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How to Open a Negotiation

November 2, 2010

How to Open a NegotiationOpening a negotiation is a crucial step that sets the tone for the rest of the bargaining process. The purpose of the opening is to create the proper setting for the upcoming negotiation. Oftentimes, the atmosphere you create and the way in which you present your argument can mean more to the transaction than any technical matters or financial terms. These steps will enable you to get the negotiation process off to a successful start:

1. Become acquainted with the other party. The personal chemistry has to work in order to receive a successful result. It is rarely a good idea to leap right into things in a negotiation. Build trust and get your counterpart to relax and feel at ease. Discuss news headlines or the weather, share a meal, or have a drink and enjoy each other’s company. People tend to do business with people they know and like. This skill is especially helpful in international negotiations where socializing between parties is far more common than in North America.
2. Define the interpersonal dynamic. At the opening of a negotiation, your tone of voice, your choice of words, and your appearance will influence and govern the interpersonal dynamic. When the personal chemistry clicks, bargainers often start making decisions based on their feelings rather than making rational decisions.
3. Summarize the background. When you are ready to move forward after getting acquainted, open by summarizing the history of the transaction. Confirm that you and the other party are in agreement about the reason for meeting and about the issues that have been resolved previously. Then fall silent, forcing the other party to start talking. By doing this, you will obtain more, often valuable information while arriving at a discussion in which cooperation is the dominant theme.
4. Prepare an agenda. This can be an effective tool where your ideas are stated in an orderly arrangement and matters can be discussed in a structured manner. Examine what it is the other party intends to get from the negotiation, which questions may come up for discussion, and who will participate. Your agenda will govern the expectations and preparations of the other party and the composition of their negotiation delegation. If your opponent prepares the agenda, insist on a copy in advance so you can prepare your delegation and avoid surprises.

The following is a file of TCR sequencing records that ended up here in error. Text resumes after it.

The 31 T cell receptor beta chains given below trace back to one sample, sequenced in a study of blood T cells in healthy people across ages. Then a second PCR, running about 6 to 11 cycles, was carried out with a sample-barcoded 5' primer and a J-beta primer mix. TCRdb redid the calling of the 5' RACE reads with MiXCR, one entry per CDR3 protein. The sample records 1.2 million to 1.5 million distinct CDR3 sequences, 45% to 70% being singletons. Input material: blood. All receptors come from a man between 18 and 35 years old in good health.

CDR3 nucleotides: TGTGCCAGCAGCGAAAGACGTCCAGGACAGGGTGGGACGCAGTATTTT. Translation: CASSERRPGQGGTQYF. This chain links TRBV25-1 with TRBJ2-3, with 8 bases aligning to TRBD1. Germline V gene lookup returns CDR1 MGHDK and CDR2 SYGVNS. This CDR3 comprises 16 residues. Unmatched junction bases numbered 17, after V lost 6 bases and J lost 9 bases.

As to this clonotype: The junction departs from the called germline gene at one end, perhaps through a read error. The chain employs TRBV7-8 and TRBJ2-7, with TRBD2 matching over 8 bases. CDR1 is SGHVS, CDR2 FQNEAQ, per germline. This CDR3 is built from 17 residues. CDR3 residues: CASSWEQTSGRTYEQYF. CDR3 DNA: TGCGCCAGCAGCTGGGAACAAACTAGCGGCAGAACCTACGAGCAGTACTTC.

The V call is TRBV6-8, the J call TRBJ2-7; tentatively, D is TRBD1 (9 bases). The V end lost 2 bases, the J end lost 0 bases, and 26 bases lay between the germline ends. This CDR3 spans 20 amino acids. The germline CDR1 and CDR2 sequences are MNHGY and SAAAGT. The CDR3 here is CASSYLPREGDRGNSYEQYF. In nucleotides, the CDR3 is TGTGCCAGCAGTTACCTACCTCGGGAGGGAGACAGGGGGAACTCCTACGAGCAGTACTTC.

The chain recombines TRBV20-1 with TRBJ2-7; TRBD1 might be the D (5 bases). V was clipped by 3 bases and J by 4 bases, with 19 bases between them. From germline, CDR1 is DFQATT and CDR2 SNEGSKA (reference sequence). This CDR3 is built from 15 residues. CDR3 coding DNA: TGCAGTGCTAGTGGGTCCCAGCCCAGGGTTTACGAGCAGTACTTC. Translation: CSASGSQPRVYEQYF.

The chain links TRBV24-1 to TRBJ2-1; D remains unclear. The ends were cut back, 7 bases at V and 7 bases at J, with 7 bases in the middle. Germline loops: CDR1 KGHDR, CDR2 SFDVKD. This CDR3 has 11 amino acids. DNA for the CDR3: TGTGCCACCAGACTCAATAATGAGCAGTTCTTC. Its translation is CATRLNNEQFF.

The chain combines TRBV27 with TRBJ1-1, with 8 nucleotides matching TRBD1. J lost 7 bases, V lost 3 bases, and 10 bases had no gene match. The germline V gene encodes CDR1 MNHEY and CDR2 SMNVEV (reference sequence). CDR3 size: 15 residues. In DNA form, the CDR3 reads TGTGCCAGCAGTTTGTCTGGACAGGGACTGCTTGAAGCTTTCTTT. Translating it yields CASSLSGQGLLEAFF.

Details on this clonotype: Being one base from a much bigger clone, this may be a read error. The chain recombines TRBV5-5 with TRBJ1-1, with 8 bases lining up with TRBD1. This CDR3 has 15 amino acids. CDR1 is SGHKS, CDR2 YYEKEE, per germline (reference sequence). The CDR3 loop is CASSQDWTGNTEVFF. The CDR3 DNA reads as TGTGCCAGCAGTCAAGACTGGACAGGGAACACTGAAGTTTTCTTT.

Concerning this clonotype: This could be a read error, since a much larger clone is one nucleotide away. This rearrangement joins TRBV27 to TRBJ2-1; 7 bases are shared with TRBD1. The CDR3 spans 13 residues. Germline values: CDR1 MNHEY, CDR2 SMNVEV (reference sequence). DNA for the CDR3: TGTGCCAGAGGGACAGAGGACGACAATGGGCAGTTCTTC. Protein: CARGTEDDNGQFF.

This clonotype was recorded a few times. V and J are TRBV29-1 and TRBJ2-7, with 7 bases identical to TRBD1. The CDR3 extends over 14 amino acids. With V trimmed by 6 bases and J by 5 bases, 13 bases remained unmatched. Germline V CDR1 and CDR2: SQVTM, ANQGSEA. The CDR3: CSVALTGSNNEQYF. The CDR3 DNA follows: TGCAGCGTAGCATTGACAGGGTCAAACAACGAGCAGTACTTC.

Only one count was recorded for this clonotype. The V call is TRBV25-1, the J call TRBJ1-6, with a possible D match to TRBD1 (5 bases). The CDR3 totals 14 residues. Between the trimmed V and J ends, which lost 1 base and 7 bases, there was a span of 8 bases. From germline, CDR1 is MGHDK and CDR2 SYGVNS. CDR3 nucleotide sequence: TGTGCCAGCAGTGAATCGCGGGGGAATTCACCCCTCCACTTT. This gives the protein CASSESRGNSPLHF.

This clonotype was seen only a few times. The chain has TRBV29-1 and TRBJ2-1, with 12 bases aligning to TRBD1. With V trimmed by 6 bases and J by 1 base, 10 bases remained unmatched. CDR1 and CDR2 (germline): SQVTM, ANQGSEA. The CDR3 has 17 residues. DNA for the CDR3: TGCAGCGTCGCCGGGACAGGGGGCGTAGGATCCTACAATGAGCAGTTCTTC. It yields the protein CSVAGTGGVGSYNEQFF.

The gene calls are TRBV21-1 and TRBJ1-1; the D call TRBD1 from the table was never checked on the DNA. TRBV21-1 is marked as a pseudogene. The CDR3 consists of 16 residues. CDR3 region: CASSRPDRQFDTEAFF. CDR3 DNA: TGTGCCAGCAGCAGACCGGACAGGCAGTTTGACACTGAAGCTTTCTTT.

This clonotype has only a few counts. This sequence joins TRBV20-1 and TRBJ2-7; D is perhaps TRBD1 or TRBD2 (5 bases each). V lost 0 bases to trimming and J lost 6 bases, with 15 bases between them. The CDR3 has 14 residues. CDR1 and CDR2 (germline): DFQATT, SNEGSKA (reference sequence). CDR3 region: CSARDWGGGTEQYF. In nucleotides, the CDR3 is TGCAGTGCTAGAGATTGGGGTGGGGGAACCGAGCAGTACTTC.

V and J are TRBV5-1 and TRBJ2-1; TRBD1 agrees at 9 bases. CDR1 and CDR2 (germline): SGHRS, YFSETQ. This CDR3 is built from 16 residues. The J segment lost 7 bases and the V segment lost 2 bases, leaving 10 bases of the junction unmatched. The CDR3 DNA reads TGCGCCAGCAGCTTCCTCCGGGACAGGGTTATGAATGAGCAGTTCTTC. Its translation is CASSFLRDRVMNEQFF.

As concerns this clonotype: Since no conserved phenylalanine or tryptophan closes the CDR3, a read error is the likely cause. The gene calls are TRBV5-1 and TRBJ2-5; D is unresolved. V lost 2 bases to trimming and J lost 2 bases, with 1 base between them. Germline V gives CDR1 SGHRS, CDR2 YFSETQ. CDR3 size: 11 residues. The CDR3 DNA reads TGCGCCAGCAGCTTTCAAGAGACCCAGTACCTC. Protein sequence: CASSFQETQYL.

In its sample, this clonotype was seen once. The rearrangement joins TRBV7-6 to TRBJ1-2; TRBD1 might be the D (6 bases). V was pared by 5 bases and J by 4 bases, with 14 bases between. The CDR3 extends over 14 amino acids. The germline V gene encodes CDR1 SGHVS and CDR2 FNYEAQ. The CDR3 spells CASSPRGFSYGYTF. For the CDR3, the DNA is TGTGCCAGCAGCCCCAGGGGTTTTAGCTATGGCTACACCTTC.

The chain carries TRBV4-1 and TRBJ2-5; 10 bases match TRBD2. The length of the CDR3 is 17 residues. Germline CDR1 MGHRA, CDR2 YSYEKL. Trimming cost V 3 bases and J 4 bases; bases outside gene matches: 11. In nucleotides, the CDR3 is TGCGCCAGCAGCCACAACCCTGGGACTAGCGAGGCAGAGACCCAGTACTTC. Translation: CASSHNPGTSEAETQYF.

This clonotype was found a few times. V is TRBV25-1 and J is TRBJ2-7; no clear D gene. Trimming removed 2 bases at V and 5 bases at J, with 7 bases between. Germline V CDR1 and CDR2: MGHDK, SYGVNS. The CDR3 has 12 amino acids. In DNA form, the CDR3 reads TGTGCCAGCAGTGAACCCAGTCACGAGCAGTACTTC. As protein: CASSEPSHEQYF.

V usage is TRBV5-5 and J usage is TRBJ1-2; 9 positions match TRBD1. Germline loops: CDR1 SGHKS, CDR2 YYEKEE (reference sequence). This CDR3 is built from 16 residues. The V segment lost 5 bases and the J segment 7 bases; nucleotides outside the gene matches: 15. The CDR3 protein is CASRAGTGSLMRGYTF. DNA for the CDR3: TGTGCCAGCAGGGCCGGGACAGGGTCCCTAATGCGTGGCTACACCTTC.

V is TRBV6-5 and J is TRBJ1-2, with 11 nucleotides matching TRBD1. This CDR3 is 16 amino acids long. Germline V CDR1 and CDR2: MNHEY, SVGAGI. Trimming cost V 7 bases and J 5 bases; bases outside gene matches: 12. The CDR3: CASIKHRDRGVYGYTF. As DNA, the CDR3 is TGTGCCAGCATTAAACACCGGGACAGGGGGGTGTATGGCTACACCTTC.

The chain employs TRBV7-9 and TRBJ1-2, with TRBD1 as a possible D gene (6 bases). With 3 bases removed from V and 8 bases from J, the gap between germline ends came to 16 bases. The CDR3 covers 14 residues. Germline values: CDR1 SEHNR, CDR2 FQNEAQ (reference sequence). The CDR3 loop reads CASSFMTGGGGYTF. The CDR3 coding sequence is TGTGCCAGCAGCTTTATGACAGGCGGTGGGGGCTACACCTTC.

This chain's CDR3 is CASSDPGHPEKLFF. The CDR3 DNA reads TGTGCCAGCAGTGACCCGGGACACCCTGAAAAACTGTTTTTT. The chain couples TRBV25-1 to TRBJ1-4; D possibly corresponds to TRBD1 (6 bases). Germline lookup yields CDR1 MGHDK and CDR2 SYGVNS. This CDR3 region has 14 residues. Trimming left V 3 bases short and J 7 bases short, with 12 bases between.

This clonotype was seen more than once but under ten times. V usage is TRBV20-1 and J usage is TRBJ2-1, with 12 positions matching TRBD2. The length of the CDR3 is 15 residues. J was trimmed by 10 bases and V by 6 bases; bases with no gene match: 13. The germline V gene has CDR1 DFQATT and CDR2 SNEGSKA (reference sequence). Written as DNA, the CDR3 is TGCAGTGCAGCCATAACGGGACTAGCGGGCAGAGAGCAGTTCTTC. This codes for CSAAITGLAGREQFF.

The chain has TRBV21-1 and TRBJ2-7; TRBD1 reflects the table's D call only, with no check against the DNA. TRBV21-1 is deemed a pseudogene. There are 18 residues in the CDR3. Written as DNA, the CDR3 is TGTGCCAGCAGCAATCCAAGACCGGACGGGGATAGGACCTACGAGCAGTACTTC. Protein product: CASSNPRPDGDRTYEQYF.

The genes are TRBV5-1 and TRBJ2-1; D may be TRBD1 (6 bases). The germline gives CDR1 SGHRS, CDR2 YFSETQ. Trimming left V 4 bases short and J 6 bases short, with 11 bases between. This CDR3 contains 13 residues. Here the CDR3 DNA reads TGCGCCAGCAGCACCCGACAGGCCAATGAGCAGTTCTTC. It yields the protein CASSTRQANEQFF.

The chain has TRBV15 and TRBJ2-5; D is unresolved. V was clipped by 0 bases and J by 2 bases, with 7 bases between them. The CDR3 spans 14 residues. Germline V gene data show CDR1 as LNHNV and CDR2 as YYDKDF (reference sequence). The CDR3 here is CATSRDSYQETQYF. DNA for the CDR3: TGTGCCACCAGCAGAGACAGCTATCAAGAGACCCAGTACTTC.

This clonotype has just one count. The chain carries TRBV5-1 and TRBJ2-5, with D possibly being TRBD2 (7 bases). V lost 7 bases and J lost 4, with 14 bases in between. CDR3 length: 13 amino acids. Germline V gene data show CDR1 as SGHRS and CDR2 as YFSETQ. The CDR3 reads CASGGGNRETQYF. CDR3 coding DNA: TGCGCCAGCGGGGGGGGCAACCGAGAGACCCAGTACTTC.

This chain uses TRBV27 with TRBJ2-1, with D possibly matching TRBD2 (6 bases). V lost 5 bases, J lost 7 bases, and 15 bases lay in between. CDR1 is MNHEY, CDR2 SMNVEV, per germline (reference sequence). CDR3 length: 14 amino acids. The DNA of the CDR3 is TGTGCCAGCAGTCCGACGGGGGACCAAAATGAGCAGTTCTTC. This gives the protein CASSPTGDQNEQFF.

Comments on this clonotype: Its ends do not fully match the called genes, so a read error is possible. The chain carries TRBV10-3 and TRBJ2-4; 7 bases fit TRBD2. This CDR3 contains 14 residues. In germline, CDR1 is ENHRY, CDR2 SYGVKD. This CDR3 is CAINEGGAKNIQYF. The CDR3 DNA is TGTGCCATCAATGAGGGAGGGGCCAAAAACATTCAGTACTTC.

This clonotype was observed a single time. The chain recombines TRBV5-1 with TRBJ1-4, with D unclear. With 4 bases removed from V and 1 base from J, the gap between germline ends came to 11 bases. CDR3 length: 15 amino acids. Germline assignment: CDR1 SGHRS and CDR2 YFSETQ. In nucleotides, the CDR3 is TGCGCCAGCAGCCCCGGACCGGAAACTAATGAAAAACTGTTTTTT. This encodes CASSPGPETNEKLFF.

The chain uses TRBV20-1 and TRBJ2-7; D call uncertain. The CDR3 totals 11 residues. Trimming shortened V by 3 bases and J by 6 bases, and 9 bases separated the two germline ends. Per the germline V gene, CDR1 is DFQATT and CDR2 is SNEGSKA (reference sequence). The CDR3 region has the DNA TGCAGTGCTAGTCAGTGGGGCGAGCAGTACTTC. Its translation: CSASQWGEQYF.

5. Lay the groundwork for bargaining. Your job is to get the other party to specify all of their requirements. If you meet their demands too soon by making a new and better offer, you will diminish your power position. A more hesitant and cautious approach will enable you to inch your way forward and get a read on the other party and their intentions before setting your course.

The goal of negotiation is to find a cooperative solution where both parties feel satisfied. A prerequisite for cooperation is a positive opening. By implementing these tips into your opening, you will create the proper setting for your negotiation where you and your party trust one another and you have positioned yourself favorably as you commence the bargaining process.

* Portions of this post are excerpted from my upcoming book Power Bargaining: Adding Value to Commercial Negotiations (Acanthus Publishing 2010)

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